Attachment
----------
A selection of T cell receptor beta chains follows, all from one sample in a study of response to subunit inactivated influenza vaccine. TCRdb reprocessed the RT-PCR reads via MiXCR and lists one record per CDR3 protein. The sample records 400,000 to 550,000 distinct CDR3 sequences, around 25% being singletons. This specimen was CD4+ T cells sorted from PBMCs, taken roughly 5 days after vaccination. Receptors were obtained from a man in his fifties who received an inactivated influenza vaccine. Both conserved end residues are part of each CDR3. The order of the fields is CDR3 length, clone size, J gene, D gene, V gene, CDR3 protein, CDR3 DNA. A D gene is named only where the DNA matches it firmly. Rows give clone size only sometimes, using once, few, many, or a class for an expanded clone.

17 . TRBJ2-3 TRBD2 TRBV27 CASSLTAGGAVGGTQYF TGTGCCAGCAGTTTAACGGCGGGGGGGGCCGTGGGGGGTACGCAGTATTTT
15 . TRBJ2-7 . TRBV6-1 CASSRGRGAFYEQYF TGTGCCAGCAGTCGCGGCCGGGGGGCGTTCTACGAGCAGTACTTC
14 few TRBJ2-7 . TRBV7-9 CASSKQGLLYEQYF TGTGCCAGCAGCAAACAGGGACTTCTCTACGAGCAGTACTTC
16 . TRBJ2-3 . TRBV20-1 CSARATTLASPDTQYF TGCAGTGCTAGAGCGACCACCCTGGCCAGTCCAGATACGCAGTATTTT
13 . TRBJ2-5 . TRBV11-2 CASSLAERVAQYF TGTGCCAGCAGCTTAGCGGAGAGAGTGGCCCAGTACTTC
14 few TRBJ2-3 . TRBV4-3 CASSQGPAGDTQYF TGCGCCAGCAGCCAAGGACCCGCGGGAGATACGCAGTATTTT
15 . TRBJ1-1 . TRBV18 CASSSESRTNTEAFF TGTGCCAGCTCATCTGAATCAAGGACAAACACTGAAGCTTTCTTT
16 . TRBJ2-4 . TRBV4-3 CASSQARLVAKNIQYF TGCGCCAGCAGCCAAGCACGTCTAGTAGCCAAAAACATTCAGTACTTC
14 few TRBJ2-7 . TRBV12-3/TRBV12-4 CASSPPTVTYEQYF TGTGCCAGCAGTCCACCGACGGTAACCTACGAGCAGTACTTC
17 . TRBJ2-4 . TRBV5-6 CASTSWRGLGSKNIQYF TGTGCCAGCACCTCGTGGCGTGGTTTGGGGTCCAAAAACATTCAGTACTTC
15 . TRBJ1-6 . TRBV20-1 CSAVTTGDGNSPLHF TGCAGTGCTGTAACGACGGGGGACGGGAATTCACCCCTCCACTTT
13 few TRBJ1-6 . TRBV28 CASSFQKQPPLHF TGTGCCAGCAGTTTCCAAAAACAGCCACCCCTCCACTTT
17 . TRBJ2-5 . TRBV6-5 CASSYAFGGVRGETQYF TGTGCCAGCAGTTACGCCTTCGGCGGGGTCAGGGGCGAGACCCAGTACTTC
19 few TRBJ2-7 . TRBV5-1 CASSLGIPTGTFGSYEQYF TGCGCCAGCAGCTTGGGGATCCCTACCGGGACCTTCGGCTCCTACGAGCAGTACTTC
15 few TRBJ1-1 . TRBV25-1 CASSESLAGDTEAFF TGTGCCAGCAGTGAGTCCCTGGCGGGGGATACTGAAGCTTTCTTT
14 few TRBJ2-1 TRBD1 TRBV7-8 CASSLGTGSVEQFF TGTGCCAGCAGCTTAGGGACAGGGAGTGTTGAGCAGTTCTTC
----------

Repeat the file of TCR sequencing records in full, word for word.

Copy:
A selection of T cell receptor beta chains follows, all from one sample in a study of response to subunit inactivated influenza vaccine. TCRdb reprocessed the RT-PCR reads via MiXCR and lists one record per CDR3 protein. The sample records 400,000 to 550,000 distinct CDR3 sequences, around 25% being singletons. This specimen was CD4+ T cells sorted from PBMCs, taken roughly 5 days after vaccination. Receptors were obtained from a man in his fifties who received an inactivated influenza vaccine. Both conserved end residues are part of each CDR3. The order of the fields is CDR3 length, clone size, J gene, D gene, V gene, CDR3 protein, CDR3 DNA. A D gene is named only where the DNA matches it firmly. Rows give clone size only sometimes, using once, few, many, or a class for an expanded clone.

17 . TRBJ2-3 TRBD2 TRBV27 CASSLTAGGAVGGTQYF TGTGCCAGCAGTTTAACGGCGGGGGGGGCCGTGGGGGGTACGCAGTATTTT
15 . TRBJ2-7 . TRBV6-1 CASSRGRGAFYEQYF TGTGCCAGCAGTCGCGGCCGGGGGGCGTTCTACGAGCAGTACTTC
14 few TRBJ2-7 . TRBV7-9 CASSKQGLLYEQYF TGTGCCAGCAGCAAACAGGGACTTCTCTACGAGCAGTACTTC
16 . TRBJ2-3 . TRBV20-1 CSARATTLASPDTQYF TGCAGTGCTAGAGCGACCACCCTGGCCAGTCCAGATACGCAGTATTTT
13 . TRBJ2-5 . TRBV11-2 CASSLAERVAQYF TGTGCCAGCAGCTTAGCGGAGAGAGTGGCCCAGTACTTC
14 few TRBJ2-3 . TRBV4-3 CASSQGPAGDTQYF TGCGCCAGCAGCCAAGGACCCGCGGGAGATACGCAGTATTTT
15 . TRBJ1-1 . TRBV18 CASSSESRTNTEAFF TGTGCCAGCTCATCTGAATCAAGGACAAACACTGAAGCTTTCTTT
16 . TRBJ2-4 . TRBV4-3 CASSQARLVAKNIQYF TGCGCCAGCAGCCAAGCACGTCTAGTAGCCAAAAACATTCAGTACTTC
14 few TRBJ2-7 . TRBV12-3/TRBV12-4 CASSPPTVTYEQYF TGTGCCAGCAGTCCACCGACGGTAACCTACGAGCAGTACTTC
17 . TRBJ2-4 . TRBV5-6 CASTSWRGLGSKNIQYF TGTGCCAGCACCTCGTGGCGTGGTTTGGGGTCCAAAAACATTCAGTACTTC
15 . TRBJ1-6 . TRBV20-1 CSAVTTGDGNSPLHF TGCAGTGCTGTAACGACGGGGGACGGGAATTCACCCCTCCACTTT
13 few TRBJ1-6 . TRBV28 CASSFQKQPPLHF TGTGCCAGCAGTTTCCAAAAACAGCCACCCCTCCACTTT
17 . TRBJ2-5 . TRBV6-5 CASSYAFGGVRGETQYF TGTGCCAGCAGTTACGCCTTCGGCGGGGTCAGGGGCGAGACCCAGTACTTC
19 few TRBJ2-7 . TRBV5-1 CASSLGIPTGTFGSYEQYF TGCGCCAGCAGCTTGGGGATCCCTACCGGGACCTTCGGCTCCTACGAGCAGTACTTC
15 few TRBJ1-1 . TRBV25-1 CASSESLAGDTEAFF TGTGCCAGCAGTGAGTCCCTGGCGGGGGATACTGAAGCTTTCTTT
14 few TRBJ2-1 TRBD1 TRBV7-8 CASSLGTGSVEQFF TGTGCCAGCAGCTTAGGGACAGGGAGTGTTGAGCAGTTCTTC